The online magazine on the history and operation of vintage scale model trains in American OO gauge

Tuesday, March 13, 2018

A Look at Two Models from the Newton & Northern

The American OO layout of Newton Guerin was featured in an article on the North Jersey Midland Model Railroad Association in the February, 1947 issue of Model Craftsman. The article itself focuses on operations and the club (the most active OO club in an area that was the hotbed of Amerian OO activity), but with the article are 11 photos of the layout along with helpful captions. I have quoted from the article in two previous posts, here focusing on the clubs of the time and here focusing on this club more specifically.

But then we get to the layout itself and the host, Newton Guerin. His road was the Newton and Northern, a good choice of a name, and recently I have been able to acquire a couple models from his road.

The more impressive model is the 2-6-0. His layout featured 24” minimum radius curves so he kept his locomotives small. The largest was a consolidation and then you can tell he has modified several S-C 4-6-0 models various ways. There is one for example that has been cut down to a 2-4-0, and three Moguls are mentioned specifically in the article text, numbers 23, 24, and 29.

While none of these models appear to be in the article, here is number 23 today. Shortening the model was a bit of a job! The front truck is a modified Nason part (and there are Nason trucks on the tender, for better electrical pickup), but the big change is the frame and boiler and weight. They have all been cut down, cutting a section of the boiler out behind the smokebox. The visual effect I think is really rather nice, as the smaller locomotive is a better match for the tender that has always looked a bit small to me with the standard locomotive.

By the time #23 came to me I suspect Newt had done a few updates over the years. As built I believe it had a manual reverse lever (the hole in the back of the coal area of the tender is difficult to see in the photo), but he had updated it with a modern rectifier in I bet the 1970s, perhaps at the same time updating the trucks as they look relatively freshly painted.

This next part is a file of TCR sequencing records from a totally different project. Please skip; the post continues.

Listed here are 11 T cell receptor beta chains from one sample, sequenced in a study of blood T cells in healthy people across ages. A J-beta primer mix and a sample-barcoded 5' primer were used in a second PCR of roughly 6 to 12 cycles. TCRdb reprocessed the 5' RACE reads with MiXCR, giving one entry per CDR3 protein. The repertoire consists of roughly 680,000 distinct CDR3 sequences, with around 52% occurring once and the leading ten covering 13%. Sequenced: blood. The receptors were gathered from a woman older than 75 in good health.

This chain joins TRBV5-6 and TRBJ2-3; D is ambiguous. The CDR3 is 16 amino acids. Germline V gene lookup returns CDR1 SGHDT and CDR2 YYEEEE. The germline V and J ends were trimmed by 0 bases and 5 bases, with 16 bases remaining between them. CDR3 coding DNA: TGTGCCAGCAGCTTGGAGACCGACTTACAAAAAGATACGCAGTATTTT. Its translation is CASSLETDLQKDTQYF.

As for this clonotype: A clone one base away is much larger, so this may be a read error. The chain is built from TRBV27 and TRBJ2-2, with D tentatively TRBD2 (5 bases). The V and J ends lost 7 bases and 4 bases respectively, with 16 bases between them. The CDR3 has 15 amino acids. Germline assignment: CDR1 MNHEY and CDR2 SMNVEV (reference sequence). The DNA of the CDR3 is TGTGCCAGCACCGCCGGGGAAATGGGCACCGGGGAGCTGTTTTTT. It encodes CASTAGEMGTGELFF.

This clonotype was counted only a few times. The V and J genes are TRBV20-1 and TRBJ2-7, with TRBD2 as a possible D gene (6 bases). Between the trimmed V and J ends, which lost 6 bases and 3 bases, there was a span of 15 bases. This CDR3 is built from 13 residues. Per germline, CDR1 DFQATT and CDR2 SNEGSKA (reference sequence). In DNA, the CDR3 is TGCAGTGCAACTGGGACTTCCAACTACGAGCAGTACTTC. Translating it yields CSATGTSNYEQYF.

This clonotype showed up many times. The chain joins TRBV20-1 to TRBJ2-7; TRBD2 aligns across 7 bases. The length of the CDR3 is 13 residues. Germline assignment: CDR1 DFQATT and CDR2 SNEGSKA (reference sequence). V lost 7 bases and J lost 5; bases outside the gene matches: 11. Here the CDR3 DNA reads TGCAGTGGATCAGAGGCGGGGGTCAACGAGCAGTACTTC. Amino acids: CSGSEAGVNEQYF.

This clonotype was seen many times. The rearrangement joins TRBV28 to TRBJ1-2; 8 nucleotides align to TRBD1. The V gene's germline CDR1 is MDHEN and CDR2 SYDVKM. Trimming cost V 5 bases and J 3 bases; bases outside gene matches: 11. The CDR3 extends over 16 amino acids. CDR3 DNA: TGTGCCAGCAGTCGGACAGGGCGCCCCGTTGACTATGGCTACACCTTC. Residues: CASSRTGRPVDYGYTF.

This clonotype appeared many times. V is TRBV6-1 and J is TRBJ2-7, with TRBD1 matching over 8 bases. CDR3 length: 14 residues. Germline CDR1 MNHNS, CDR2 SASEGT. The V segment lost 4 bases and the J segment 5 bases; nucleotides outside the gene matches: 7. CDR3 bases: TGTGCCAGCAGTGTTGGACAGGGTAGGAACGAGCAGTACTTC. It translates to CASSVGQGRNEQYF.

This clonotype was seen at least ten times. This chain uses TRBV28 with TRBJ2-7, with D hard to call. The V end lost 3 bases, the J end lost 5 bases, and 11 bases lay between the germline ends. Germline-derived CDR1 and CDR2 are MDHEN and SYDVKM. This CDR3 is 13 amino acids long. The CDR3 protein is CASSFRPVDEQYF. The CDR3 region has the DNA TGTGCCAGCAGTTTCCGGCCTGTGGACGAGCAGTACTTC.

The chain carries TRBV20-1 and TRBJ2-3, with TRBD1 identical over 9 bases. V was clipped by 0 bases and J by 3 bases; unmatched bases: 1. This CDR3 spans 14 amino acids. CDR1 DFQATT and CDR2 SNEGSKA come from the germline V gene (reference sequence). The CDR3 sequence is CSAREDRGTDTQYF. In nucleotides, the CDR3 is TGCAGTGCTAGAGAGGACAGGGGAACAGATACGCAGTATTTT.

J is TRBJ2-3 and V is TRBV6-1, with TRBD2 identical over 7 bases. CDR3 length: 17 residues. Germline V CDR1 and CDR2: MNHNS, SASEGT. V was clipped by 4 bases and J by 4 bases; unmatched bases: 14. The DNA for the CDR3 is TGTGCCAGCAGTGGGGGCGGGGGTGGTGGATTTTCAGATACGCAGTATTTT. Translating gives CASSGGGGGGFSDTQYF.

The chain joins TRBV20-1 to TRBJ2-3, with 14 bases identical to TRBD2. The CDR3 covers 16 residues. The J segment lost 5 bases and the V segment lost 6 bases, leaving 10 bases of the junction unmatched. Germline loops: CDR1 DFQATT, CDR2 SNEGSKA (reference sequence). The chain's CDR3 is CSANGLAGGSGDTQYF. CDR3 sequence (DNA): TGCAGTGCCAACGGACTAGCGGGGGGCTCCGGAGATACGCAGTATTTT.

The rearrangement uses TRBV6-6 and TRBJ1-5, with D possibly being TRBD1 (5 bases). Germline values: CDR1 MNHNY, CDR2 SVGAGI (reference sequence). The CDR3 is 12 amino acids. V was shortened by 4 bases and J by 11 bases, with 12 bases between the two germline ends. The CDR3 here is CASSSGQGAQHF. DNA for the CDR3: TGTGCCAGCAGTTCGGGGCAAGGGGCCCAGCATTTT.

As it came to me one wire was off the motor, but with fixing that and some oil the model came to life and runs very nicely on DC with the big S-C universal motor. Newt knew what he was doing.

There are a number of nice details that one can see, I particularly like the ash pan details under the cab.

One thing mentioned in a photo caption is that every N&N engine has a Lionel smokebox door. That door was actually missing from this model when it came to me, but, fortunately, I had one in my parts box that with some paint is a good match for the engine. It is a nice “family” detail he wanted on his engines, helping unify the layout.

A baggage car is the other N&N model in my collection now, and one exciting thing is it is likely in the photo at the upper right corner of page 28 in the 1947 article. The car number is hard to read in the photo, but it appears to be the same, although it has a different roof now and likely he added a few other details later, including the Famoco generator and diaphragms.

I think the most notable thing is on the model you can tell the decals you see are actually the second set of decals, he originally lettered it for his road but differently, then painted over them and decaled it again! The original lettering is centered between the doors. There is also hand painted lettering on the bottom that says “BLT 1-28” but the “2” is sloppily drawn and is likely actually a 3, with the model dating to 1938. The article indicates that Newt had a working OO layout by 1938, so this would be among his first models.

There must be other of his models around, Newt was in fact still active in OO well into the 1980s and he may be seen in the second of the articles I linked at the beginning of this article. I don’t expect I will be running these models much, but they are nice examples from an era that has passed.